Unhappy with your life decisions? Feeling unloved? Want a change? Paris is the answer, according to Eleanor Brown in her second novel – The Light of Paris. With alternate chapters telling the story of Madeleine, a frustrated artist with frizzy hair, and Margie, her grandmother who is sent on the world tour to escape being an old maid at twenty-four, Brown focuses on the life changing decisions of both. Separated by a generation, both face the consequences of choosing – is it better to be safe and do what is expected or follow the riskier path to your own bliss? Both women are determined to escape the low expectations of family and friends.
Brown uses old letters to reveal Margie’s secrets from the nineteen twenties when she spends three months in Paris, after refusing her parents’s choice for her husband. Of course she finds romance – this is Paris – and her life neatly reverts to type when she gets pregnant. But during those glorious months when Margie finds herself, Brown uses vivid descriptions of the city and the people who used Paris as their muse to counter the triteness of the story line. Margie discovers Paris in one of the best times to be there.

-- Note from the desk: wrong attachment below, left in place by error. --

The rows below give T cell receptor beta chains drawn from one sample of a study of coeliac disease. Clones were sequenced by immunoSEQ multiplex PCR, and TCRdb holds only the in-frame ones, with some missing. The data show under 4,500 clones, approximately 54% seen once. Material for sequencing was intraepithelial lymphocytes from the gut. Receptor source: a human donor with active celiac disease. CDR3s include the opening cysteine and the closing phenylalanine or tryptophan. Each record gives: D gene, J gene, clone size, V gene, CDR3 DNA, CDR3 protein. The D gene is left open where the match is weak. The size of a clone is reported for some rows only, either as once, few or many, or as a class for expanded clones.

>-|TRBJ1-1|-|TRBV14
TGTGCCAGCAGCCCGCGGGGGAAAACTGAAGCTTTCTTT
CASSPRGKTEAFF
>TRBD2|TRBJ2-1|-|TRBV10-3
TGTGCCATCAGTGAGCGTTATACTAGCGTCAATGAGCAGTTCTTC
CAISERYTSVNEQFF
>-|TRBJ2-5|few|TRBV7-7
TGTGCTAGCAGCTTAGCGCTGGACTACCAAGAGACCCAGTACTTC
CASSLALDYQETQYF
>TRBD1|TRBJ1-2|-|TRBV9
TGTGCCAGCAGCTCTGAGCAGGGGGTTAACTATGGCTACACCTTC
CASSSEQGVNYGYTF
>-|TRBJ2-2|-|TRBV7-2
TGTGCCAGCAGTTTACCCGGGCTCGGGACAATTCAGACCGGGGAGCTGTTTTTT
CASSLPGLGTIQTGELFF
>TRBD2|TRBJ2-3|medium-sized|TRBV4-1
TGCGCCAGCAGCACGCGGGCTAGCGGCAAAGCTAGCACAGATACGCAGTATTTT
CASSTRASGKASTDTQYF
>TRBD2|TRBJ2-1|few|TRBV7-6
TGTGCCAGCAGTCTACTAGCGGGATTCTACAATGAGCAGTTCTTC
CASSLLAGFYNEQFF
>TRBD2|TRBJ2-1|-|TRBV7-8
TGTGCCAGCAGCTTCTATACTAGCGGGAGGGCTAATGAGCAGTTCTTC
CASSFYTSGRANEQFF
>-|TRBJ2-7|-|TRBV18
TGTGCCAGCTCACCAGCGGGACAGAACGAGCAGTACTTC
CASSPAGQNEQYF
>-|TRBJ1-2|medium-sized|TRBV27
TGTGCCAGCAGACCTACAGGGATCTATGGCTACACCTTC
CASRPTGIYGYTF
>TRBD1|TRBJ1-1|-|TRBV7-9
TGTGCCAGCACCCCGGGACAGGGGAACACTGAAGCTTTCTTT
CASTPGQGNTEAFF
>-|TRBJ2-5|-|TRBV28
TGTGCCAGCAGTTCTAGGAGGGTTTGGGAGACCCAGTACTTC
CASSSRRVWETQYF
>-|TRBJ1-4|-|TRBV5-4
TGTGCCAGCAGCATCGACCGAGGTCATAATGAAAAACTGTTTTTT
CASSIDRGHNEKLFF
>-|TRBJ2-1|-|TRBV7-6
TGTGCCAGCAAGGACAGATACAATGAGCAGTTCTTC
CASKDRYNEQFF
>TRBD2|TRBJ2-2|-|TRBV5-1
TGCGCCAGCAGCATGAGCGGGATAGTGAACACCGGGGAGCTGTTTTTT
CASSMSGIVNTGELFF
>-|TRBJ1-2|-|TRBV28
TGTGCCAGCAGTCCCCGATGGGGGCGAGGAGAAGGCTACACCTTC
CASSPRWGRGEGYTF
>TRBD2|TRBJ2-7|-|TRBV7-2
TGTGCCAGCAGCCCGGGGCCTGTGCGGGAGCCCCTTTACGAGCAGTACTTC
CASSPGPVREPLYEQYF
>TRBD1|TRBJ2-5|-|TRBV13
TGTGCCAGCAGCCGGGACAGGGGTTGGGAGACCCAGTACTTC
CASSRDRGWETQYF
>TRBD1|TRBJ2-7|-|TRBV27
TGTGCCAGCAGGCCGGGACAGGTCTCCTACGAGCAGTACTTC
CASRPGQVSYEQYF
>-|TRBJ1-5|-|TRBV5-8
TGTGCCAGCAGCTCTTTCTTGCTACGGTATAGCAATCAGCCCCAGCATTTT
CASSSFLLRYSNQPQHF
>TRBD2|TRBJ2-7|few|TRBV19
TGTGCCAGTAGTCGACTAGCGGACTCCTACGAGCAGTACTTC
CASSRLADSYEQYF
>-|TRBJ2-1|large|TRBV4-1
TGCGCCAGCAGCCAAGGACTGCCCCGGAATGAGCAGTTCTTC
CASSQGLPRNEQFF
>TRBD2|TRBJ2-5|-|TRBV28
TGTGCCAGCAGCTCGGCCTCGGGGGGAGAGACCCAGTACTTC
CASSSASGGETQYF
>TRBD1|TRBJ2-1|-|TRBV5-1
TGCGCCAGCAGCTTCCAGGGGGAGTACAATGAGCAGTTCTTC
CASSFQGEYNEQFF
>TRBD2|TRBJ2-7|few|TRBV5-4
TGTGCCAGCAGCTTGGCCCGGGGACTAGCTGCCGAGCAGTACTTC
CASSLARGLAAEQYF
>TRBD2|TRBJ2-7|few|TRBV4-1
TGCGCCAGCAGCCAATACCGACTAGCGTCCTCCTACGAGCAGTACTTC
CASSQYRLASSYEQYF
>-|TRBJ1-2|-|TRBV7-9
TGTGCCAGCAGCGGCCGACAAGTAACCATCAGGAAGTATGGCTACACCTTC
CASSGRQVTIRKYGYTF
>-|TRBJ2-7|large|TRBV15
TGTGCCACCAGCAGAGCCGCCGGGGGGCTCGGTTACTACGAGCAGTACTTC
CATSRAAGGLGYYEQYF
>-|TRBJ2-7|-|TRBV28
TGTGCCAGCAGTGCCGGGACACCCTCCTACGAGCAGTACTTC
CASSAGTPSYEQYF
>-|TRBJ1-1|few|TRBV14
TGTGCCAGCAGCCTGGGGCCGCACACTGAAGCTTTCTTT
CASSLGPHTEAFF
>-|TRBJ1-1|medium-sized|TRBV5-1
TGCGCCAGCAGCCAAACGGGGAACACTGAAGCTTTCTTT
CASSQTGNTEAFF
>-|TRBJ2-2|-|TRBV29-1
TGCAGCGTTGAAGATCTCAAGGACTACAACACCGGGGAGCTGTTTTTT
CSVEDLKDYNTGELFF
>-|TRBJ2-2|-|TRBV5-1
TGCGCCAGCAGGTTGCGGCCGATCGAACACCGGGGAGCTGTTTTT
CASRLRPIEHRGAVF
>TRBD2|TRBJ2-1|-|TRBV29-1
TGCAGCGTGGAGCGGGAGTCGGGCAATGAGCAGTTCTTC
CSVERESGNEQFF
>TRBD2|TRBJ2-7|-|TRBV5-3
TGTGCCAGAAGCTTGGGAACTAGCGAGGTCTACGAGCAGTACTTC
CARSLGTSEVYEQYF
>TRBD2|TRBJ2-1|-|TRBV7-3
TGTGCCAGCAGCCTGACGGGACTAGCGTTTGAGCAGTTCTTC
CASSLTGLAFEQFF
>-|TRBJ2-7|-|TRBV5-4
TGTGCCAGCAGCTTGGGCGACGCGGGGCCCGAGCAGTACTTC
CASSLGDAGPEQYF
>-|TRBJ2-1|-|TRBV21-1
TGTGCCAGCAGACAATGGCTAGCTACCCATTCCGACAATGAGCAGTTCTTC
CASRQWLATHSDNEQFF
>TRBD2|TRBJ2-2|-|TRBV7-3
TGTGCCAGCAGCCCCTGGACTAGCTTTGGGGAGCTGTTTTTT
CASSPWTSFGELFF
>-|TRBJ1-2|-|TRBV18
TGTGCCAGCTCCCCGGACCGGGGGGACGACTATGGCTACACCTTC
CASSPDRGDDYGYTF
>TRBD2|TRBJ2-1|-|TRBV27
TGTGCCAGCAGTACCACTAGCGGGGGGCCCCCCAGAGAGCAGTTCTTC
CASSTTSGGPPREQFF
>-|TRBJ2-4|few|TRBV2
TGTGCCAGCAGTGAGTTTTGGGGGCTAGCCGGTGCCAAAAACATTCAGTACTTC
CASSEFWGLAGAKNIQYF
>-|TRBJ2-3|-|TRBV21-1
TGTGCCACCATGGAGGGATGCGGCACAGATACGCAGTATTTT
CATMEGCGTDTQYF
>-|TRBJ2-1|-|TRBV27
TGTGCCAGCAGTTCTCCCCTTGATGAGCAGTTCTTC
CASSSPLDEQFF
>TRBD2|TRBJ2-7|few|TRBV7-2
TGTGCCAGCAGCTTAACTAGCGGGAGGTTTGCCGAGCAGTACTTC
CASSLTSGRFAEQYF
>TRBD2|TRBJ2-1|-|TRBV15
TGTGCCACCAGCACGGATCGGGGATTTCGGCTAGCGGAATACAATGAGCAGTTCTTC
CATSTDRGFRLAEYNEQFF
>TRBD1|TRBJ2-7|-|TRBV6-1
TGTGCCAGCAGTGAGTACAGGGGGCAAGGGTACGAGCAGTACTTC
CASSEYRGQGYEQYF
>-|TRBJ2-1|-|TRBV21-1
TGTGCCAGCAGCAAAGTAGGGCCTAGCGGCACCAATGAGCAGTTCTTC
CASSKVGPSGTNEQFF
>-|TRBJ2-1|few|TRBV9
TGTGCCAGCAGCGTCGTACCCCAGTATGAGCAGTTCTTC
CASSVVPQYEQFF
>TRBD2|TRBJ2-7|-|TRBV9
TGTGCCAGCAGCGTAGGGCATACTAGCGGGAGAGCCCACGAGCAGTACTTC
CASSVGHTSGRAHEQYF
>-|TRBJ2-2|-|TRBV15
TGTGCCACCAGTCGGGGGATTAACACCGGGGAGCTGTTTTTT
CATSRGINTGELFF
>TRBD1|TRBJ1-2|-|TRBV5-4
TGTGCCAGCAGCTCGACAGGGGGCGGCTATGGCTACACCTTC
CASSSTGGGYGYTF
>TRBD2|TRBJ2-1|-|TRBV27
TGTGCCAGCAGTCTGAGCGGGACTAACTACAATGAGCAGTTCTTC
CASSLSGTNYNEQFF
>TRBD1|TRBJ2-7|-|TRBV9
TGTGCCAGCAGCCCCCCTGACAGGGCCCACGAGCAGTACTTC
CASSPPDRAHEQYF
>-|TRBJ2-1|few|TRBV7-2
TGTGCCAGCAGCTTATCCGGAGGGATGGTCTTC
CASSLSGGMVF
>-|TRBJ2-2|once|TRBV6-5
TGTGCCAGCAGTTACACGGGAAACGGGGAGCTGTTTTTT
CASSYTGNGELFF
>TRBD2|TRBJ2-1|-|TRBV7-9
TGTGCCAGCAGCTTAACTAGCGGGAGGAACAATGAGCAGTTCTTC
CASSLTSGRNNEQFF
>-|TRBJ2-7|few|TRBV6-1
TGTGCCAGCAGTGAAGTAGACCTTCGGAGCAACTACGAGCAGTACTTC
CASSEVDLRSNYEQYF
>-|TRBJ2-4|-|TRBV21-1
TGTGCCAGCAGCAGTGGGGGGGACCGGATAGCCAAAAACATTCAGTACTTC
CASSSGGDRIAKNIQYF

As she is reading her grandmother’s letters, Madeleine is struggling with her own demons. After years in an unhappy marriage with a controlling husband (he tells her she’s fat and won’t let her eat chocolate – grounds for divorce right there), she returns to her childhood home just as her mother has decided to sell it. Making peace with memories of her miserable youth lead her to an epiphany – life is too short to waste trying to be something you are not.
Without the quick wit and Shakespearean quotes of her first novel, The Weird Sisters, this book falls a little short. But with heady romance and life altering role modeling, The Light in Paris delivers a quick easy read. It is Paris, after all – too bad we can’t all solve our problems by running off to be there.